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Plant Genome. 2018 Nov;11(3). doi: 10.3835/plantgenome2017.08.0076.

Genome-Wide Association Study Using Historical Breeding Populations Discovers Genomic Regions Involved in High-Quality Rice.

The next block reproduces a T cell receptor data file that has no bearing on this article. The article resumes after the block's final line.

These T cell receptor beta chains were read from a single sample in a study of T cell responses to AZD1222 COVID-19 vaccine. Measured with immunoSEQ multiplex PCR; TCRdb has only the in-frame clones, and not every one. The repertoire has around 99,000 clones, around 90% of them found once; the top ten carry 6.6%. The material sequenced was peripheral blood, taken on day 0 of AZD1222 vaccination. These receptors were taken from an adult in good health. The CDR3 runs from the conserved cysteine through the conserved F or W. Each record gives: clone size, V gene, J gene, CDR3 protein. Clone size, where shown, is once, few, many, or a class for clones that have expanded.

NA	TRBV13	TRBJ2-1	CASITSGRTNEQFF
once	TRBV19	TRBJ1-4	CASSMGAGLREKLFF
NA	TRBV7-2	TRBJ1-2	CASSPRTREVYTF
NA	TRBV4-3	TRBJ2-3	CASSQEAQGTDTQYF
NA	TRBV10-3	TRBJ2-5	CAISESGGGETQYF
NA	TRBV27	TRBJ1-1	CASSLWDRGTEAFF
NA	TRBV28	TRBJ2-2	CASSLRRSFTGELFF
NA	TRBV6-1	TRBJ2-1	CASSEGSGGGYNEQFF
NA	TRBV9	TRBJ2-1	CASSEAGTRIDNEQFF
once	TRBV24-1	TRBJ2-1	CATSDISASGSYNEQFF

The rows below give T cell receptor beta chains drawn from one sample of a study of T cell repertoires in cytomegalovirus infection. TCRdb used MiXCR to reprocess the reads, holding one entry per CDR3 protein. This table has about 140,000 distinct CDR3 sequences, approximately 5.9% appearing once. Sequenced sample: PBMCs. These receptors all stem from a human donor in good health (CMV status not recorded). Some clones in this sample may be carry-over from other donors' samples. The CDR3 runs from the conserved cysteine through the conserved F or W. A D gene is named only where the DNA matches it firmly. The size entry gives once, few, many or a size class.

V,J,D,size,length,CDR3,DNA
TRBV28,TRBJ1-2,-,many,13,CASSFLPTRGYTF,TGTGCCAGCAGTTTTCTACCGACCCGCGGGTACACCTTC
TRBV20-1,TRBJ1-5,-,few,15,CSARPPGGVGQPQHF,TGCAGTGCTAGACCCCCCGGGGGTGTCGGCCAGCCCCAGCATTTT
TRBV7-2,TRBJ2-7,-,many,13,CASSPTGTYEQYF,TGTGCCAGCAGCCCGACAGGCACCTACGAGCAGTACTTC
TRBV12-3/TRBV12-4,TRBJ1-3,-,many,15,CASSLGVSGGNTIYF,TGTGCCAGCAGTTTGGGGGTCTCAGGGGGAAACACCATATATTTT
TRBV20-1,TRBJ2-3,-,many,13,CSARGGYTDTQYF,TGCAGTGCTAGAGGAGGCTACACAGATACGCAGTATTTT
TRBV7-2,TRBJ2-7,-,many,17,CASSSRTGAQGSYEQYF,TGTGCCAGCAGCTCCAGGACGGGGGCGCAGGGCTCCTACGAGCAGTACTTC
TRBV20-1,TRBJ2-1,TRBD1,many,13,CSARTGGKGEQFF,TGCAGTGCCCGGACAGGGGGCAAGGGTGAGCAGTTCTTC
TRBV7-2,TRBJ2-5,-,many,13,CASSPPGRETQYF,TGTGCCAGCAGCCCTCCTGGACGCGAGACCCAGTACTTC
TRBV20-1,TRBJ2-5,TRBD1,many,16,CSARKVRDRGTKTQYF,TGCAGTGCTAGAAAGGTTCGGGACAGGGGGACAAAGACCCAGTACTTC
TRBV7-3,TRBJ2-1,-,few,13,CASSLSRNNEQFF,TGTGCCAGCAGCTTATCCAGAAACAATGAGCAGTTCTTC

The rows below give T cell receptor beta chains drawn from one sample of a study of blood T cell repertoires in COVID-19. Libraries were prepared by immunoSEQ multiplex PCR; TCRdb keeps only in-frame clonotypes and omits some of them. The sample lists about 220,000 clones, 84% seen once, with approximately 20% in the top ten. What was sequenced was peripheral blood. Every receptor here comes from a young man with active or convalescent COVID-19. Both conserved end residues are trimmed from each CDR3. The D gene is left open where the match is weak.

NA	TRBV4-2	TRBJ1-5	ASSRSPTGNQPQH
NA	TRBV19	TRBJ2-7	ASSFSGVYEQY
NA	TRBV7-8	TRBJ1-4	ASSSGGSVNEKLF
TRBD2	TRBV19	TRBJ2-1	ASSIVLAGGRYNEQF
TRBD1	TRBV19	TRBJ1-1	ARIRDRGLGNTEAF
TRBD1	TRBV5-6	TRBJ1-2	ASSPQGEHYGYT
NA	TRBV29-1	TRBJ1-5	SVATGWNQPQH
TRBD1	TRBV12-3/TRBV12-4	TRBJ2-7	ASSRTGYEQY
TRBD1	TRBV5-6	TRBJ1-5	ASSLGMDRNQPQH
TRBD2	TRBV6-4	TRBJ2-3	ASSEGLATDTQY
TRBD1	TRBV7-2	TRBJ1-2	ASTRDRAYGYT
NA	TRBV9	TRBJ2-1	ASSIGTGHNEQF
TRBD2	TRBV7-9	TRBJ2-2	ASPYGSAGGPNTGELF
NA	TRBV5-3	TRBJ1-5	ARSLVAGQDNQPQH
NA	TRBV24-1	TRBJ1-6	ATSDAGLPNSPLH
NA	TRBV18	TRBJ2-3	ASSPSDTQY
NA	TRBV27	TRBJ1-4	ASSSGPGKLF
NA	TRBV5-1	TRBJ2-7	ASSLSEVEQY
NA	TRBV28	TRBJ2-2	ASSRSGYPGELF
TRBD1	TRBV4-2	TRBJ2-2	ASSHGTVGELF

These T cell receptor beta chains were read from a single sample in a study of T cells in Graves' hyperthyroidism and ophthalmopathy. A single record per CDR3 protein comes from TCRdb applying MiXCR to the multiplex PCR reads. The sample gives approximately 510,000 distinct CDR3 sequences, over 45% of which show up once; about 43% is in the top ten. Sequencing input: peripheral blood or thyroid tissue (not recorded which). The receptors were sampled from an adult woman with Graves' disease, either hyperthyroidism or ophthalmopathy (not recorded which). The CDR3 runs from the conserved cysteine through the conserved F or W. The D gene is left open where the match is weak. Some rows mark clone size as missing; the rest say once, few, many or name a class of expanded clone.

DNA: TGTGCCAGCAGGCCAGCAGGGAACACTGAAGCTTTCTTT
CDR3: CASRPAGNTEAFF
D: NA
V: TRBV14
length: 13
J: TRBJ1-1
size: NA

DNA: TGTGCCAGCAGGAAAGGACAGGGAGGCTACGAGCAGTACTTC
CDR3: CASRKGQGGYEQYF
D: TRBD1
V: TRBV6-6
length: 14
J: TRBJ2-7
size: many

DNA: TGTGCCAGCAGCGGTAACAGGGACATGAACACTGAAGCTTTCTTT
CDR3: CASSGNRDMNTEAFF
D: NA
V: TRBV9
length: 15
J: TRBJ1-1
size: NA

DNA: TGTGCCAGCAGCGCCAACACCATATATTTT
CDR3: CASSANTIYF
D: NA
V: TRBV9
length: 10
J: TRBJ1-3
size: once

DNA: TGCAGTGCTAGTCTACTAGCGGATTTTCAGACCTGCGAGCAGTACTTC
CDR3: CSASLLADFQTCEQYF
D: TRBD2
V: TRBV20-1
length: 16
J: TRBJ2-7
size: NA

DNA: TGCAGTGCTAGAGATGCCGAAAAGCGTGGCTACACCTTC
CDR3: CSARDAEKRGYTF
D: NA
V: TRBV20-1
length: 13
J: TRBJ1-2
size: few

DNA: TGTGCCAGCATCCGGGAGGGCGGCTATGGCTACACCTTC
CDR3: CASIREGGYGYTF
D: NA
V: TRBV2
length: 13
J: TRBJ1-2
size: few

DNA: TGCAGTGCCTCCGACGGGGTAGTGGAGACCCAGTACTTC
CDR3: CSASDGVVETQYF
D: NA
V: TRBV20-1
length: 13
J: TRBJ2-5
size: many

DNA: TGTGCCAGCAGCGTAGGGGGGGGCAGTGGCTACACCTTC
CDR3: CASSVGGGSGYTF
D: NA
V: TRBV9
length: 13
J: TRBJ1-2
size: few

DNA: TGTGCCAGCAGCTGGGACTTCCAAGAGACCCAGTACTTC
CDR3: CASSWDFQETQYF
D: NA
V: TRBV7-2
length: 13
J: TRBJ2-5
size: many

Rice ( L.) is one of the most important staple food crops in the world; however, there has recently been a shift in consumer demand for higher grain quality. Therefore, understanding the genetic architecture of grain quality has become a key objective of rice breeding programs. Genome-wide association studies (GWAS) using large diversity panels have successfully identified genomic regions associated with complex traits in diverse crop species. Our main objective was to identify genomic regions associated with grain quality and to identify and characterize favorable haplotypes for selection. We used two locally adapted rice breeding populations and historical phenotypic data for three rice quality traits: yield after milling, percentage of head rice recovery, and percentage of chalky grain. We detected 22 putative quantitative trait loci (QTL) in the same genomic regions as starch synthesis, starch metabolism, and cell wall synthesis-related genes are found. Additionally, we found a genomic region on chromosome 6 in the population that was associated with all quality traits and we identified favorable haplotypes. Furthermore, this region is linked to the gene that codes for a starch branching enzyme I, which is implicated in starch granule formation. In , we also found two putative QTL linked to , , and . Our study provides an insight into the genetic basis of rice grain chalkiness, yield after milling, and head rice, identifying favorable haplotypes and molecular markers for selection in breeding programs.

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